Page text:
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book two photos

These photos are meant to accompany Quechua Cusqueño, Book Two.

This page: Chapters 1-17. Next page:  Chapters 18-24. 

Chapter 3:

Q'ello uchu (ají amarillo), with garlic and olluco. 


Uchu often appears on Nasca pottery. 


Chapter 7:

Wiñay Wayna is a beautiful tampu (Inka waystation)  found on the Inka Trail. Wiñay can also mean “forever”. Thus, Wiñay Wayna means “forever young”. 

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Chapter 10:

The department of Ayacucho is famous for the lovely town of Quinoa, the Inka usnu in Vilcashuaman, and its retablos, miniature scenes built inside a painted cabinet. Some portray religious or historical scenes, while others show the daily life of the people, eating, drinking, and dancing.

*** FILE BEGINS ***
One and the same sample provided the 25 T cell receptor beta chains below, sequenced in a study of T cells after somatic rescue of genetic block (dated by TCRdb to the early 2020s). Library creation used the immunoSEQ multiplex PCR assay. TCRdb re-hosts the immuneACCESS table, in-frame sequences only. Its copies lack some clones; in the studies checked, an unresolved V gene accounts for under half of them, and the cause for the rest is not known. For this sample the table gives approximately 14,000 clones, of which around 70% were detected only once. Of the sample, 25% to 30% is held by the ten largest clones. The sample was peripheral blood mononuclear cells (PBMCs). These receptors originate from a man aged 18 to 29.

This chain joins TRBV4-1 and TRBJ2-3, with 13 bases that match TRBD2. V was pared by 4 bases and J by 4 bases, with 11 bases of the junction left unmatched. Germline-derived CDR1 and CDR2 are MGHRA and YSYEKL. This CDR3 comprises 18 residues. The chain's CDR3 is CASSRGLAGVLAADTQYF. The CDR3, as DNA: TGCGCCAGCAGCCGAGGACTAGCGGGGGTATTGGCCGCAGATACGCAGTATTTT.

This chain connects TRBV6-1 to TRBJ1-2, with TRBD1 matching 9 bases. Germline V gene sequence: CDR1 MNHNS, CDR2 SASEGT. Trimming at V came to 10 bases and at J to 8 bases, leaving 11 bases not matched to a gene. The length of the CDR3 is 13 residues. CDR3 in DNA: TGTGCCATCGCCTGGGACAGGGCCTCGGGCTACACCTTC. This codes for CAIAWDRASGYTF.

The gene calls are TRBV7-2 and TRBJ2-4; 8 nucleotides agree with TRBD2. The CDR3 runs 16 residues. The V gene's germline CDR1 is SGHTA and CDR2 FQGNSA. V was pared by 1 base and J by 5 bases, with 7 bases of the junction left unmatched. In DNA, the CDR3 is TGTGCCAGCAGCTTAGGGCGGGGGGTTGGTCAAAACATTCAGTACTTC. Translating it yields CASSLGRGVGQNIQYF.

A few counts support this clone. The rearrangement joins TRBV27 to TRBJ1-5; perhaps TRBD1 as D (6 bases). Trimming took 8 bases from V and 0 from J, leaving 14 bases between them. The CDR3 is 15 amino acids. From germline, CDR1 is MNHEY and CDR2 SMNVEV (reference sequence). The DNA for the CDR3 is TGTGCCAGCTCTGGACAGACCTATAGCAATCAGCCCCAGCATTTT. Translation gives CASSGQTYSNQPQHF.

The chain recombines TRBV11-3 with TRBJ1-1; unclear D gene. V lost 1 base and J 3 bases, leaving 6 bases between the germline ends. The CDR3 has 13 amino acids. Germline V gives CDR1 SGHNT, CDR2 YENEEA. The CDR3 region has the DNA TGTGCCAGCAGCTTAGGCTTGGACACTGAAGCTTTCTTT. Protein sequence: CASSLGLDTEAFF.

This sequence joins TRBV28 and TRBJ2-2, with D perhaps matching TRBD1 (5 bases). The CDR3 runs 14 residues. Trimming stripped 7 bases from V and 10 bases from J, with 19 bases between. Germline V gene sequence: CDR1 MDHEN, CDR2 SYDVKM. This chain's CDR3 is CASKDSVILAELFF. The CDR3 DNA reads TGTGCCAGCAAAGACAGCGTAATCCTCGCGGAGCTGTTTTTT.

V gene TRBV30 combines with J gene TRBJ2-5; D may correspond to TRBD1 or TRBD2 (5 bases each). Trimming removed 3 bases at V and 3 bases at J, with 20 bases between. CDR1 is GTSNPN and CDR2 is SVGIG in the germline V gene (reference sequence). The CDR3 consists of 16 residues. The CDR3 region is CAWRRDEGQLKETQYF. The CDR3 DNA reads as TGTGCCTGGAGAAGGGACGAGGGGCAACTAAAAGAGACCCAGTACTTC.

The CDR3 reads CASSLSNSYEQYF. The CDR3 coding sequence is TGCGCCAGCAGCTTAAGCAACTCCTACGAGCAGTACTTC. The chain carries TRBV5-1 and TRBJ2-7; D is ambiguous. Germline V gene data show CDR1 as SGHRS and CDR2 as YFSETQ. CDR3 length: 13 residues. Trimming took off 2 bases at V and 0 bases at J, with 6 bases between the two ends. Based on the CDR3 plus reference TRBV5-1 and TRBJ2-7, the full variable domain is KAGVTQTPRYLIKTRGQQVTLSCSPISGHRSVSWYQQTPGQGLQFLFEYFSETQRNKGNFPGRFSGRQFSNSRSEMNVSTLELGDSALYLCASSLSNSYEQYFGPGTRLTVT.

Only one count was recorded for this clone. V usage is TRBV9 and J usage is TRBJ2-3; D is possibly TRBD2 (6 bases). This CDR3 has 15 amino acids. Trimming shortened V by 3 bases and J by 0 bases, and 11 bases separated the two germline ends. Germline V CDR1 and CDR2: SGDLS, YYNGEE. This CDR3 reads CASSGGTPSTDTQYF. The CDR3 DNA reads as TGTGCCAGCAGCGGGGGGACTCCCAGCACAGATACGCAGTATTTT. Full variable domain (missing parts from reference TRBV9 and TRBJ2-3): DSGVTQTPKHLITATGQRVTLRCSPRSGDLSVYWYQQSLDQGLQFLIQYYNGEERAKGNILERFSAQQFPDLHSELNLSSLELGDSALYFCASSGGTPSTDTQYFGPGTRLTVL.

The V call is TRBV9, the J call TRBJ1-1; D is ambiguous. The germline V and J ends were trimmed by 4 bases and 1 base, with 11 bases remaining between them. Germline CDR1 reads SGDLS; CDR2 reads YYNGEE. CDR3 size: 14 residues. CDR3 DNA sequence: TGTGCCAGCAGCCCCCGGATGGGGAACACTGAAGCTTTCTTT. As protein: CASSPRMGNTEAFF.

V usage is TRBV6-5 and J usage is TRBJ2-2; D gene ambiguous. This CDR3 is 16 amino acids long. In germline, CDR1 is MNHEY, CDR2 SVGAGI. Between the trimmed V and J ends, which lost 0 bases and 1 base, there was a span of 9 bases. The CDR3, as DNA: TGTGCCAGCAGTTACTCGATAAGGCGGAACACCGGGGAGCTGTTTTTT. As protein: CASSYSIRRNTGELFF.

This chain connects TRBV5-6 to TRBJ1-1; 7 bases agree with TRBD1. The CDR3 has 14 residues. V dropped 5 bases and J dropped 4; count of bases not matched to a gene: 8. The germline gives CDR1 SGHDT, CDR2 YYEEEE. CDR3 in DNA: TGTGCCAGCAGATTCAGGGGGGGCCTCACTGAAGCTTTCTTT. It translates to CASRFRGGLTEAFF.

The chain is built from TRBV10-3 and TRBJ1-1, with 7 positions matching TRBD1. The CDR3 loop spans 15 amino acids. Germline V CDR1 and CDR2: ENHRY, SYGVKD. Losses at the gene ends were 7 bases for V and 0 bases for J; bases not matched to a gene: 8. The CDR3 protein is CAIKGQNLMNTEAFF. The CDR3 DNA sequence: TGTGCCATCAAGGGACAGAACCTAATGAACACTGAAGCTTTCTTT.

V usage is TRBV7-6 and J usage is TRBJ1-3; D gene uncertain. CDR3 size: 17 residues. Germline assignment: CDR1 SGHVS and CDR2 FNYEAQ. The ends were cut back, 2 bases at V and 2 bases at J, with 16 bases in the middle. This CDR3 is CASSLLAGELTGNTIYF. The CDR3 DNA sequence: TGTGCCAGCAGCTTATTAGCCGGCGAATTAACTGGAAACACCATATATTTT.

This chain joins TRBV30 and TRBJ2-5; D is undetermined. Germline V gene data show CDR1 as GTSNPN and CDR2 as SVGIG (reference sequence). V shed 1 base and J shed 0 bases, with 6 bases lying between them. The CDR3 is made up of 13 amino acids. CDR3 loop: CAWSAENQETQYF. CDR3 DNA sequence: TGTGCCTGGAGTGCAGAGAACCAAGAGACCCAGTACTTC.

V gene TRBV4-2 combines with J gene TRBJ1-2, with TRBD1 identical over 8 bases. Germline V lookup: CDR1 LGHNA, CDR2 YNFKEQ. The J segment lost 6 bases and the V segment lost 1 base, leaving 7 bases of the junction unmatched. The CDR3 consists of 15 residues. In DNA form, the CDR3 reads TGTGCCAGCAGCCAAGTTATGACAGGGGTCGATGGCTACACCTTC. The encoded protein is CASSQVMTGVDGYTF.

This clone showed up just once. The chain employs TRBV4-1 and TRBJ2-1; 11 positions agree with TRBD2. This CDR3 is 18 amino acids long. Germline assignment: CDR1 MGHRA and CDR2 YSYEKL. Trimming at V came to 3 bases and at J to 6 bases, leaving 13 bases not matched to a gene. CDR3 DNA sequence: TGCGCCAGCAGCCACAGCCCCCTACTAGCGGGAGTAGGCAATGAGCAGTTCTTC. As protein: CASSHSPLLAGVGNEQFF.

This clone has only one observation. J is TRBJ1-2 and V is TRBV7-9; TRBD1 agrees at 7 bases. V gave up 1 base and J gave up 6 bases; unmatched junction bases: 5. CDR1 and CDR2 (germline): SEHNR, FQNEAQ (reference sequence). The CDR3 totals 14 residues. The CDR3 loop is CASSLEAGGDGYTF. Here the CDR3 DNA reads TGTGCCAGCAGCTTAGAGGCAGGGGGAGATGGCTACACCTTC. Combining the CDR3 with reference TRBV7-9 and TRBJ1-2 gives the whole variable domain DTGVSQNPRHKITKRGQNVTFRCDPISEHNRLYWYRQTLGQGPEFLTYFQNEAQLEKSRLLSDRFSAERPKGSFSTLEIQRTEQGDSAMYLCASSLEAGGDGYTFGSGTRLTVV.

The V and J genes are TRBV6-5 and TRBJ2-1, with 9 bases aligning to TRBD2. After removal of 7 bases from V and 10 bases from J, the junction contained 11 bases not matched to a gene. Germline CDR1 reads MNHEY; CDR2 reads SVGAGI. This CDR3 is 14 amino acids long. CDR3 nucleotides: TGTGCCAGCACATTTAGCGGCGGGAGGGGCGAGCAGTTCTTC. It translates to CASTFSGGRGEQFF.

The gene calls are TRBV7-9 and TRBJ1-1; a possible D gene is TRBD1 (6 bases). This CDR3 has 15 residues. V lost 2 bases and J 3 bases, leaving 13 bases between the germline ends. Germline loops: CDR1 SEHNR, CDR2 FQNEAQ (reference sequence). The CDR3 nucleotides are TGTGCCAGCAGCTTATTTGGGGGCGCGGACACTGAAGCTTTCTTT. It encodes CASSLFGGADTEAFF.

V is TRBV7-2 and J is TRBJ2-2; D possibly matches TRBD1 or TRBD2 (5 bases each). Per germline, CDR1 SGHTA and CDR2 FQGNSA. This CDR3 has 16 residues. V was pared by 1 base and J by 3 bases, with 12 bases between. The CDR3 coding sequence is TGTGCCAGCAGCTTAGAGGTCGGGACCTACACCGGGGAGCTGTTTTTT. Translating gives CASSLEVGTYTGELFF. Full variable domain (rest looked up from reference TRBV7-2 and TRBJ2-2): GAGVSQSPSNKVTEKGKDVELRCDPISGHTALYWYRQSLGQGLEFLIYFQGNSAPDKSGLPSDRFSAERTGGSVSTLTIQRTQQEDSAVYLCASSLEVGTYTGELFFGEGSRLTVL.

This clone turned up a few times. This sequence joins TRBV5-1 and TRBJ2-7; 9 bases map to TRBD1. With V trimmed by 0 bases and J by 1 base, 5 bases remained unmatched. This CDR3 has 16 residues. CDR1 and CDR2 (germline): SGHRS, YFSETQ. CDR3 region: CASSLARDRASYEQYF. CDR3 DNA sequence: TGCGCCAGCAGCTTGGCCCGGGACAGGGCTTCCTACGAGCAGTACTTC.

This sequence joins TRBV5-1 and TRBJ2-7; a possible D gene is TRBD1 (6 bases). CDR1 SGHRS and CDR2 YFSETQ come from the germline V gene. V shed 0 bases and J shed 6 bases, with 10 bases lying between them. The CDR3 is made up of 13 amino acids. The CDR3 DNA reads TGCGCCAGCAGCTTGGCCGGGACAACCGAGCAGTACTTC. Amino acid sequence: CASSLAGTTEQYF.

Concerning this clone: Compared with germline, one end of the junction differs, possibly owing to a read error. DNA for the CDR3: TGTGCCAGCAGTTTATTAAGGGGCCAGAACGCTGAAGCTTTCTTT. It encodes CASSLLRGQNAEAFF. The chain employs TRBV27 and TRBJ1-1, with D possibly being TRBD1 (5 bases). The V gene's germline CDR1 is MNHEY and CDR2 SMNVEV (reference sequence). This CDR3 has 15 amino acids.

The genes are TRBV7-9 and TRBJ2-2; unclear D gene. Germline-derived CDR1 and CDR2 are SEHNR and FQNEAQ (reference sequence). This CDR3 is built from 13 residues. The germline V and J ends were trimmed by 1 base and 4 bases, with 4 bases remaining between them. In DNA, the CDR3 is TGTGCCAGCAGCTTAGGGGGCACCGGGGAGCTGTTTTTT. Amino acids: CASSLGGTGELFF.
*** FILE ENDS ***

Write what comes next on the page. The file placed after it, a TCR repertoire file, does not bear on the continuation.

A samana wasi in the town of Quinoa.

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The usnu at Vilcashuamán. An usnu can be a simple platform or a pyramid-like structure like this one. 

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A retablo in Ayacucho. Retablos can be small or large and elaborate. They can depict religious themes, historical scenes, or daily life. 

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Chapter 10:

A humint'a (humita in Spanish) is steam corn dough wrapped in corn leaves. It is very similar to the Mexican tamal. 


Chapter 13:

A charanku or charango. 




Sikukuna (panpipes). 

A waman (falcon) in Quinoa, Arequipa. 


Chapter 17:

The puna, or highlands. Most people in the puna grow tubers or quinoa and raise animals. In this little hamlet of Pantay in the Cusco region, the famous puya tree grows.

puna 30 Pantay (40).JPG

A haywakuy, or offering, is made to an apu or to Pachamama. Such offerings are made before beginning a project (planting, building a house) or going on a long journey. This haywakuy was made in the archaeological site Wariwillka in Huari, Huancayo. 

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This haywakuy is preserved in a museum in Yanque, Colca Canyon. We see various qerokuna (cups), kuka, and a llama fetus. An animal sacrifice is called arpa. 

hawakuy- Yanque (130).jpg
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